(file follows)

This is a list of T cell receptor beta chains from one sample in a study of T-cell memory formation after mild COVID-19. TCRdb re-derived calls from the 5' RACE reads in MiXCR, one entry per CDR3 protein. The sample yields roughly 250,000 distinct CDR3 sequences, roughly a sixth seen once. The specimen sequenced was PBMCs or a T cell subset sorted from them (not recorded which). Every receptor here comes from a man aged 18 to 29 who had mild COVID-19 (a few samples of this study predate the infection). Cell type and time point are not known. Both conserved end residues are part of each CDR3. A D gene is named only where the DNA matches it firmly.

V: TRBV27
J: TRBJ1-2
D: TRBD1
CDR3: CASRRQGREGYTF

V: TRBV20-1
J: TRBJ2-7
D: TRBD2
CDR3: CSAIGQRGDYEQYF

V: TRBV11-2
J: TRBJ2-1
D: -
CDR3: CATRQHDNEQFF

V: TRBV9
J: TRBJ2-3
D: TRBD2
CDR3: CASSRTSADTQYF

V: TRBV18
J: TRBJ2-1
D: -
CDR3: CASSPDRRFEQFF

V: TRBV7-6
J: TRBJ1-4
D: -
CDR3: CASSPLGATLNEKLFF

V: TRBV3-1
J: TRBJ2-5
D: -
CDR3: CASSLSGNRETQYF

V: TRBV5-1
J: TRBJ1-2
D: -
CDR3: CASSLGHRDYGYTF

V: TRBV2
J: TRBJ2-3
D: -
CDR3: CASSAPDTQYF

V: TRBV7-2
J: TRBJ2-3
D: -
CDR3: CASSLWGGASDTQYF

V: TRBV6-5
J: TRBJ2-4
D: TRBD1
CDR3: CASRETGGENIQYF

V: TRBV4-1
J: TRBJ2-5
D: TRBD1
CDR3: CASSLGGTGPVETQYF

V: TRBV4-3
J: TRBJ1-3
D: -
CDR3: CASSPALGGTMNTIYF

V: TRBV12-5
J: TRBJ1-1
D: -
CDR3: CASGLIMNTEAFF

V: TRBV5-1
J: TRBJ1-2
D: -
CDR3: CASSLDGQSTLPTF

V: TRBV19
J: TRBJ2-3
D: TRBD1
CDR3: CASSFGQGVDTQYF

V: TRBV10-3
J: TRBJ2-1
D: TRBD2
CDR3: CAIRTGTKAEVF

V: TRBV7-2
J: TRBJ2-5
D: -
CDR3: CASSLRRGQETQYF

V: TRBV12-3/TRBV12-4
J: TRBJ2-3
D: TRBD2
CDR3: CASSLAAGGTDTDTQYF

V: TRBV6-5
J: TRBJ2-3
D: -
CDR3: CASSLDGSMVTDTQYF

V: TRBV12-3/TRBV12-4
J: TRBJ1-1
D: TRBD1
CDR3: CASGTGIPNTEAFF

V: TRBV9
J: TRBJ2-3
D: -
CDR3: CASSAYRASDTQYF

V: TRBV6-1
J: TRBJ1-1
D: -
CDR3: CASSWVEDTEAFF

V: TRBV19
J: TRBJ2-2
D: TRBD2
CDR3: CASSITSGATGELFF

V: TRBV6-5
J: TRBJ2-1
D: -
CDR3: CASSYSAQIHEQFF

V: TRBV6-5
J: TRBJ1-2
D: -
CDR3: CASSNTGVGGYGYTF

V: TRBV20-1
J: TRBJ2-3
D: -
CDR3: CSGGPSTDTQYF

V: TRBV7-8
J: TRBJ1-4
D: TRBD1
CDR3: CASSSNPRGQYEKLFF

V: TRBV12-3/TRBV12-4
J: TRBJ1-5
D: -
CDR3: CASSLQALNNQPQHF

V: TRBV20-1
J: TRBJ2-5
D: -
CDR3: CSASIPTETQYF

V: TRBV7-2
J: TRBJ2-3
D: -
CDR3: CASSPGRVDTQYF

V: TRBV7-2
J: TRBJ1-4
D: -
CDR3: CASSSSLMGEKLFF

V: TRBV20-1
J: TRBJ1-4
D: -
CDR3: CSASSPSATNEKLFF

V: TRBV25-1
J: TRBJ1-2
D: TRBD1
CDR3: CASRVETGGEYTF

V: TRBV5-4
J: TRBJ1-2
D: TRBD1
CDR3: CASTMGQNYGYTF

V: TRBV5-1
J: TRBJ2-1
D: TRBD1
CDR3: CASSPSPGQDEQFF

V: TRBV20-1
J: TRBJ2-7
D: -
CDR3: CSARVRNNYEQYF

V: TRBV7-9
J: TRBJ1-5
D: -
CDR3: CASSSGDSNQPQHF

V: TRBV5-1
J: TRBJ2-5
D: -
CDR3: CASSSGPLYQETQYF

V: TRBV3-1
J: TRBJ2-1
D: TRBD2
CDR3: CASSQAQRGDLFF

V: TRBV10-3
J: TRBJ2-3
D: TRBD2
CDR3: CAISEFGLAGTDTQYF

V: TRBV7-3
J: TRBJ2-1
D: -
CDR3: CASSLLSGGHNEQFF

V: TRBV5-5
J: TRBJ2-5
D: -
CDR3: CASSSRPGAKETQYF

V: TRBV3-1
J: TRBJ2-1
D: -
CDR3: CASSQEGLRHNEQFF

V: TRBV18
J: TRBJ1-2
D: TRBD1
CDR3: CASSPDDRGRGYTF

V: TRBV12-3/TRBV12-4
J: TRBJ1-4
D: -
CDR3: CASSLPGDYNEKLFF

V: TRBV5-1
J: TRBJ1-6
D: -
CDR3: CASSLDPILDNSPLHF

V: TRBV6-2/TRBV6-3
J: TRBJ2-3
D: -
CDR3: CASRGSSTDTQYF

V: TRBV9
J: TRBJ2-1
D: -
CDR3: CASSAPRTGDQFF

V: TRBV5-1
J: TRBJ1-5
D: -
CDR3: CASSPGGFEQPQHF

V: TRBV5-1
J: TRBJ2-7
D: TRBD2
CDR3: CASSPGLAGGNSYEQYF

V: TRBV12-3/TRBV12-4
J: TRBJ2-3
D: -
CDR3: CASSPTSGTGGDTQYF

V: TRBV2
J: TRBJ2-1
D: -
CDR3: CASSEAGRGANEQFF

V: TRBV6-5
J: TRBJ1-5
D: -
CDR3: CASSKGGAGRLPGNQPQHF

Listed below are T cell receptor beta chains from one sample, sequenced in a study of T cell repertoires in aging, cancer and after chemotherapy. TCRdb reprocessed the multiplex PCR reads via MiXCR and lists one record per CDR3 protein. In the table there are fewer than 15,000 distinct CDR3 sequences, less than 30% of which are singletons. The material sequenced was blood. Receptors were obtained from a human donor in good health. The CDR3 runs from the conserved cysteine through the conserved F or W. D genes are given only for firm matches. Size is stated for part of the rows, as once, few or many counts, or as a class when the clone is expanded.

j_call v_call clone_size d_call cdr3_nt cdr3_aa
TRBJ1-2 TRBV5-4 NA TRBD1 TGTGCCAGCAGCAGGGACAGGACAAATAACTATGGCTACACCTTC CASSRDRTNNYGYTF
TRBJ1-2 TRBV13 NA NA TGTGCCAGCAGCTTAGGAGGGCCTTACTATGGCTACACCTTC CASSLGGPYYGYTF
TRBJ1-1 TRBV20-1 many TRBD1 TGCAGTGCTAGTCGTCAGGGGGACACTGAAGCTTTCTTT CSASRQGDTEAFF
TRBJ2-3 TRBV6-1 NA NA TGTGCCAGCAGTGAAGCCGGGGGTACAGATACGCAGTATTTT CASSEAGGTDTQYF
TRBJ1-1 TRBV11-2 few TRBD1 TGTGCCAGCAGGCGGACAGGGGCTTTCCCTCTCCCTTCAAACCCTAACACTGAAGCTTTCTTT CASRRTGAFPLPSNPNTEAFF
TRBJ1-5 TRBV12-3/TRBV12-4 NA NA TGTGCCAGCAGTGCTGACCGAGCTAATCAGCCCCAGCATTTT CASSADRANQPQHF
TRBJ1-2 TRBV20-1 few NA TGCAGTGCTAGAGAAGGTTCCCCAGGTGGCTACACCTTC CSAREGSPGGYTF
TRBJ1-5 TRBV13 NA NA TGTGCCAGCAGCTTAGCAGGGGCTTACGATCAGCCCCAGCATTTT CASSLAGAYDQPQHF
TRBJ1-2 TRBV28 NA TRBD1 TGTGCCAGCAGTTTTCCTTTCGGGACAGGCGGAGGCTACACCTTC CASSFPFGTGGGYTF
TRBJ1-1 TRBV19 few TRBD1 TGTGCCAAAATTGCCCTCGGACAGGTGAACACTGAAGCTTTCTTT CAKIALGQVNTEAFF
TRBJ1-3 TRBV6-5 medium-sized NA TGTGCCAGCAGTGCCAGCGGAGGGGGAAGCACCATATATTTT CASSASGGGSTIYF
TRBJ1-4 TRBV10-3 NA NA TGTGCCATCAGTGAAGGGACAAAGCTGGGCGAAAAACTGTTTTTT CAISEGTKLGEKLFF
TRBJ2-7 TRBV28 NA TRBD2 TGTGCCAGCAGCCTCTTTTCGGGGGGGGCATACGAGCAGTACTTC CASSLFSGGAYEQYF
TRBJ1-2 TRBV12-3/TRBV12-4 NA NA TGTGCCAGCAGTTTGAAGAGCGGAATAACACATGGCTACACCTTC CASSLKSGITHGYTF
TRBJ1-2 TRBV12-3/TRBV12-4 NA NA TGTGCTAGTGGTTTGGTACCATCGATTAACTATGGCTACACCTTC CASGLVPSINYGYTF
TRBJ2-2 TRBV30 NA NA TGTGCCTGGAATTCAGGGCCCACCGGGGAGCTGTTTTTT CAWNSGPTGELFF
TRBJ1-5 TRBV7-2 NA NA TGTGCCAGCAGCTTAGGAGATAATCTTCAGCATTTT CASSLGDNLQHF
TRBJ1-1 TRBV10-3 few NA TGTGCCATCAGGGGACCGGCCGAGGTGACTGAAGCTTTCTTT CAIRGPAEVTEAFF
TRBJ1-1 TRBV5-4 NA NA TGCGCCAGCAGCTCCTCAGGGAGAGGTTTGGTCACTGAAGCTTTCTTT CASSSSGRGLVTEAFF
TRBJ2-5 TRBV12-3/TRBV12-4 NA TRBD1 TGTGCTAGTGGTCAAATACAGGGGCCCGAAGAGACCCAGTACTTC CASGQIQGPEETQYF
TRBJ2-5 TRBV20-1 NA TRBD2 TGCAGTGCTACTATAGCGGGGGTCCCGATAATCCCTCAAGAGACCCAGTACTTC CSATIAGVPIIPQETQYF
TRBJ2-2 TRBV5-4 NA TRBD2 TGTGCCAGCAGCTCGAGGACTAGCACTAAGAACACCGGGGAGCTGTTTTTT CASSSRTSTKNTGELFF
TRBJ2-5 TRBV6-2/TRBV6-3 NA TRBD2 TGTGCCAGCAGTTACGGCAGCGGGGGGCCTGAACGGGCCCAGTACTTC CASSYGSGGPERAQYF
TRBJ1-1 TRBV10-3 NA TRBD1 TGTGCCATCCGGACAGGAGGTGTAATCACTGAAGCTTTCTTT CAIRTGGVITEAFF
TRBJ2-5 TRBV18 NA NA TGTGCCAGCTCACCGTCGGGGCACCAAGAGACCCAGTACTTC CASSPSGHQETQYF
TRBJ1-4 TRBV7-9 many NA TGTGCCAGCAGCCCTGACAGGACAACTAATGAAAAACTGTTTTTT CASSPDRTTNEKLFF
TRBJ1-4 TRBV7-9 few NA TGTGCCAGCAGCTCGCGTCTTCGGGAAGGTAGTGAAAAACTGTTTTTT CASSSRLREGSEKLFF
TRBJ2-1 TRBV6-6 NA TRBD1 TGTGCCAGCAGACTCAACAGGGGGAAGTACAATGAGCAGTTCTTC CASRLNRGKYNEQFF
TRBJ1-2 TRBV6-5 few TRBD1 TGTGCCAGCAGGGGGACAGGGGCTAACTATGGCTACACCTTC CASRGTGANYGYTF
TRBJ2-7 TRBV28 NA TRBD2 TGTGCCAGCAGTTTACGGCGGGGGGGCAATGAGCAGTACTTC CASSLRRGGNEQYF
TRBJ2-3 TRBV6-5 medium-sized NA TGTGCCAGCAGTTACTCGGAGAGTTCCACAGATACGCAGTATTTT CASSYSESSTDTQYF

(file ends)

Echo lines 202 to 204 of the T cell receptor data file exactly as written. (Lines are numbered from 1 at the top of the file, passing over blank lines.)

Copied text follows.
V: TRBV5-1
J: TRBJ2-7
D: TRBD2